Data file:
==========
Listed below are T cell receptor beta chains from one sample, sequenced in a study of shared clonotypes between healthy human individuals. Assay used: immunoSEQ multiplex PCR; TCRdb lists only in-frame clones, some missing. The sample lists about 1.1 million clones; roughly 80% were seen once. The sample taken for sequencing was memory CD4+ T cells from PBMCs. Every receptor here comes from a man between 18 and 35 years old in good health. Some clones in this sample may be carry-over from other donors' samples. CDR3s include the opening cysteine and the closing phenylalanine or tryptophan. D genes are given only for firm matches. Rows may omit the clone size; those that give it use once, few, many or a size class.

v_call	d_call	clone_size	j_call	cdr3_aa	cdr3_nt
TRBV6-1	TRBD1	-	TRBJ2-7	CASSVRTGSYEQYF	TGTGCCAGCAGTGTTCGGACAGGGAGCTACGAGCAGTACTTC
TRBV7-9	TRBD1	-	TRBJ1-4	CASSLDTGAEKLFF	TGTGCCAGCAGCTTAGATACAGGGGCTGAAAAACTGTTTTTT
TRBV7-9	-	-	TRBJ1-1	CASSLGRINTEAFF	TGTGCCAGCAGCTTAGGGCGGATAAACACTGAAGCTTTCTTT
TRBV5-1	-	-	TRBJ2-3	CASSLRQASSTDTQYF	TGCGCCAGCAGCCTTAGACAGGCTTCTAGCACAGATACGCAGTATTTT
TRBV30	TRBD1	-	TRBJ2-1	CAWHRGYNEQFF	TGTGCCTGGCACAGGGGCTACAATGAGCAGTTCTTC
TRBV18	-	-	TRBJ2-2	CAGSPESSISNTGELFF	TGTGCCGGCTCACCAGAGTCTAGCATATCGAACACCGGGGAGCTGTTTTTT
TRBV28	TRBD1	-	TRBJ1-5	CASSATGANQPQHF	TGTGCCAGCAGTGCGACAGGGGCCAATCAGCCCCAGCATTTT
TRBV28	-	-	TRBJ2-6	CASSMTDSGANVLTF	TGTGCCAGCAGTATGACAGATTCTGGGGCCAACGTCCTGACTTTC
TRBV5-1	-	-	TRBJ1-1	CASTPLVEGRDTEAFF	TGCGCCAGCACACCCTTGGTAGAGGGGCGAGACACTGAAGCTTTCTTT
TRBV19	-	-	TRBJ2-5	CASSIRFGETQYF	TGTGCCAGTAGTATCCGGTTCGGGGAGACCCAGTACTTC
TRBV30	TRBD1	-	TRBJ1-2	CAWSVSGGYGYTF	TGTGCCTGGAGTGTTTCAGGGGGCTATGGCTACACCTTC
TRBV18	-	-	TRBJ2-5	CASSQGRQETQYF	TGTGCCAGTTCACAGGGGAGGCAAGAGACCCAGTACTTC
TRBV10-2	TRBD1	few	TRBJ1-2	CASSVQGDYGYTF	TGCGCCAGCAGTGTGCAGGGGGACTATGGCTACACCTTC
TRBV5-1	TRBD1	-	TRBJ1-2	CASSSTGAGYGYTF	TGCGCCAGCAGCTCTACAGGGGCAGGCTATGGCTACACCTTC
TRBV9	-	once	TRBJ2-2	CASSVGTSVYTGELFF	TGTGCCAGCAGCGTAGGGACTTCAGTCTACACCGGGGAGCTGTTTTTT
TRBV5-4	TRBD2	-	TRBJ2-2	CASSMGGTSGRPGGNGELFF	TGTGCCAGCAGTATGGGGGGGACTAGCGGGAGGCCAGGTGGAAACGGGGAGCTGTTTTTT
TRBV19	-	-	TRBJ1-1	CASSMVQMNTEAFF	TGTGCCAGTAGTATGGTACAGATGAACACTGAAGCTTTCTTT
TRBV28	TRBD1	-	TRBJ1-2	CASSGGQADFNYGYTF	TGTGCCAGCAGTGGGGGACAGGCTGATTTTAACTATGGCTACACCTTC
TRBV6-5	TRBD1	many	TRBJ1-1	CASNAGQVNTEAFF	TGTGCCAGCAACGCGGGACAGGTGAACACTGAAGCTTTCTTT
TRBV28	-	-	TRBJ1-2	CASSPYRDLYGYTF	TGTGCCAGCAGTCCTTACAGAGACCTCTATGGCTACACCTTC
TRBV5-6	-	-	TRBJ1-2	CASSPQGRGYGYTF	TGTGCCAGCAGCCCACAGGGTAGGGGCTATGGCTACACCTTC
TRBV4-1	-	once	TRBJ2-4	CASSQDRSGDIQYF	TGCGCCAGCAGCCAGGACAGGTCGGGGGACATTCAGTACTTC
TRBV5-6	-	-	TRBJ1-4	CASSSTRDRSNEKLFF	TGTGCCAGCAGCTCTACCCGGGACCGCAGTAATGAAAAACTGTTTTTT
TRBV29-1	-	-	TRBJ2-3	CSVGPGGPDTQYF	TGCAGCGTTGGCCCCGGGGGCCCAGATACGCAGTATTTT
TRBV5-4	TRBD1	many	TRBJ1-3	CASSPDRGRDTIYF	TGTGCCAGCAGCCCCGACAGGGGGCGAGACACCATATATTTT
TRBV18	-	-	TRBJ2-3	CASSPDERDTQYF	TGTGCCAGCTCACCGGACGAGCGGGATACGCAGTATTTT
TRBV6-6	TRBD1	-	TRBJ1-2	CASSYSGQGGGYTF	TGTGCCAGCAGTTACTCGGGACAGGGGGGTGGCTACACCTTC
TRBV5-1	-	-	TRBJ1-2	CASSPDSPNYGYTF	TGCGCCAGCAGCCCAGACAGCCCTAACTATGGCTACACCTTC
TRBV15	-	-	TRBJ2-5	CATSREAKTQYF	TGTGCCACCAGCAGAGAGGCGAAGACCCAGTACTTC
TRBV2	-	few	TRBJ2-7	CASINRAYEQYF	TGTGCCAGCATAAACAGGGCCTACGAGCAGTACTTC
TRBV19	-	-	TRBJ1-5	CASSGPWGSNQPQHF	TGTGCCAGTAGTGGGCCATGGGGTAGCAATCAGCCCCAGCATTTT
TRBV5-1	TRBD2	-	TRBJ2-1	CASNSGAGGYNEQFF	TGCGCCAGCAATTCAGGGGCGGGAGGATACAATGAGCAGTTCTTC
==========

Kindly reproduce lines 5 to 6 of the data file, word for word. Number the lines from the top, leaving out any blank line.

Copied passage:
TRBV7-9	-	-	TRBJ1-1	CASSLGRINTEAFF	TGTGCCAGCAGCTTAGGGCGGATAAACACTGAAGCTTTCTTT
TRBV5-1	-	-	TRBJ2-3	CASSLRQASSTDTQYF	TGCGCCAGCAGCCTTAGACAGGCTTCTAGCACAGATACGCAGTATTTT